- Deferred Rendering - Allowing for as many lights within a scene as I wished, without having to write new shaders.
- Multi-threaded Resource Loader – For loading any size of resource in the background without freezing the application.
- Object/Components Layout – Based on Unity’s model, this allowed me to populate the scene with various objects with different characteristics.
This was an incredible learning experience which gave me a new found respect for the work that is involved in developing modern engines.
Network Lag Handling
For this assignment we were tasked with handling information sent from a server, which would emulate anything from a perfect to nightmarish connection. We would have to devise a way for receiving the packets from the server and displaying the information that was contained to the ‘player’ in a way that was not visibly effected by the connection.
This task provided an interesting and different challenge. Although the information being sent by the server was at times disrupted, I was able to make the client maintain believable movement with upwards of 90% information loss and/or delay.
The applications can be downloaded here to try.
AI Pathfinding and Behaviour
This was completed as a part of our AI course and implements both A* for the pathfinding algorithm the agents use; and seek, arrival and avoidance behaviours in order to move them through the environment. The player can place and remove obstacles wherever they wish while telling the agents where to go. The agents make use of special partitioning in order to check collisions against their immediate surroundings and reduce unnecessary calculations.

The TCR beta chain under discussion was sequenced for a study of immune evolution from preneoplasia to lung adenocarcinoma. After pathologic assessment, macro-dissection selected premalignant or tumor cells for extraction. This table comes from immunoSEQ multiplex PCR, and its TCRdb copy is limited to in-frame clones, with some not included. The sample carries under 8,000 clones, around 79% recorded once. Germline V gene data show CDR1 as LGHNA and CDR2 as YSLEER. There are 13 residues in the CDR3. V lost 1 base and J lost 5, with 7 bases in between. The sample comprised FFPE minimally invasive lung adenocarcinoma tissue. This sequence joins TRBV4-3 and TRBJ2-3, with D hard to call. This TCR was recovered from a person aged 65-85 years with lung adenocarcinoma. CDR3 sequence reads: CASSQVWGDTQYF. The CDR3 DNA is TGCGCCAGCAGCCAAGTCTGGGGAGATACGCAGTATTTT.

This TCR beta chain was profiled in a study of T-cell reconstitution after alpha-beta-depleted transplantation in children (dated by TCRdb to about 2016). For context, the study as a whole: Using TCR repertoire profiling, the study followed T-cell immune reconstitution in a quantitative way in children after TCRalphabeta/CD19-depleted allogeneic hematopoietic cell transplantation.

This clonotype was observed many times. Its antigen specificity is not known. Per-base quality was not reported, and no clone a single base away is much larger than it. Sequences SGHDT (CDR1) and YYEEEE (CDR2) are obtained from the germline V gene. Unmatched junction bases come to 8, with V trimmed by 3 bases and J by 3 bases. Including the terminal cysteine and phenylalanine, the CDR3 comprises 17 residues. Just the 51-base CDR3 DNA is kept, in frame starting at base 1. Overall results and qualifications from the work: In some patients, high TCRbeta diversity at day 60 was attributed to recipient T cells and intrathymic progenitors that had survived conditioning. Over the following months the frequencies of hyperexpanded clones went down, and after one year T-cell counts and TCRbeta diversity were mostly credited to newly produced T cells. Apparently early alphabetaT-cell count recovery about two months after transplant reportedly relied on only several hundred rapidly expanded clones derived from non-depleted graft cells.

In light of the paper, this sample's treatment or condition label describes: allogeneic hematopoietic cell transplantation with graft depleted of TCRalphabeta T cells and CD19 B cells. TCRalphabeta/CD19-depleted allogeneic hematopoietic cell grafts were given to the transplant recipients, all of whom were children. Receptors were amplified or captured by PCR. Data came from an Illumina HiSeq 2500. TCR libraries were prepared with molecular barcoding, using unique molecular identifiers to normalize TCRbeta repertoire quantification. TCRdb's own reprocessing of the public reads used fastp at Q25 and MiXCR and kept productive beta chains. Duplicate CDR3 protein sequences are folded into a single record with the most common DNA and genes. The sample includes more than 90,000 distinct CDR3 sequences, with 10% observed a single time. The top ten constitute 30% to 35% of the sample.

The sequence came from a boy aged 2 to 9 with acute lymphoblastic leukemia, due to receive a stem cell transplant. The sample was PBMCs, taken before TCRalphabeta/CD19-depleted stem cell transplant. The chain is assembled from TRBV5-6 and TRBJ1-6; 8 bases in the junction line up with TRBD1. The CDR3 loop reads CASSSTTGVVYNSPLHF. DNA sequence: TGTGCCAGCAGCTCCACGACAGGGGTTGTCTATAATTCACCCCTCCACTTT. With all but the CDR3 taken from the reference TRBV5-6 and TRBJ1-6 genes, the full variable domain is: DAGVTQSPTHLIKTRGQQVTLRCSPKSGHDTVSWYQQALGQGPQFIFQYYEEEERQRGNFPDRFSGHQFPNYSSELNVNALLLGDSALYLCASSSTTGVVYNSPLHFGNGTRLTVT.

The application can be downloaded here to try.
This was the first group project that I worked on in order to develop a cross platform game that was playable on both the PC and Sony’s PlayStation 4. Snuglife is a single player infinite runner where you play as Snuggles the tiger as he tries to navigate through the treacherous environment between him and his home. For this project I worked with another programmer who was responsible for the player, while I focused on the terrain generation and selection, and the tools used to build the terrain chunks and swap out the textures for them.
Having never developed for a console or multiple platforms this was a great introduction to learning to account for different input types and different platforms.
This game was made at the same time as I was working on Snuglife, for the same course and as such was required to work on both the PC and the PlayStation 4. For this project I took inspiration from Star Wars: Jedi Starfighter on the PlayStation 2 environments and implemented procedural map generation to create different terrain every time the player started a game.
This was my first introduction to procedural level generation and it was an interesting way of learning how to read the unpredictable data and setup the game environment suitably.
The application can be downloaded here to try.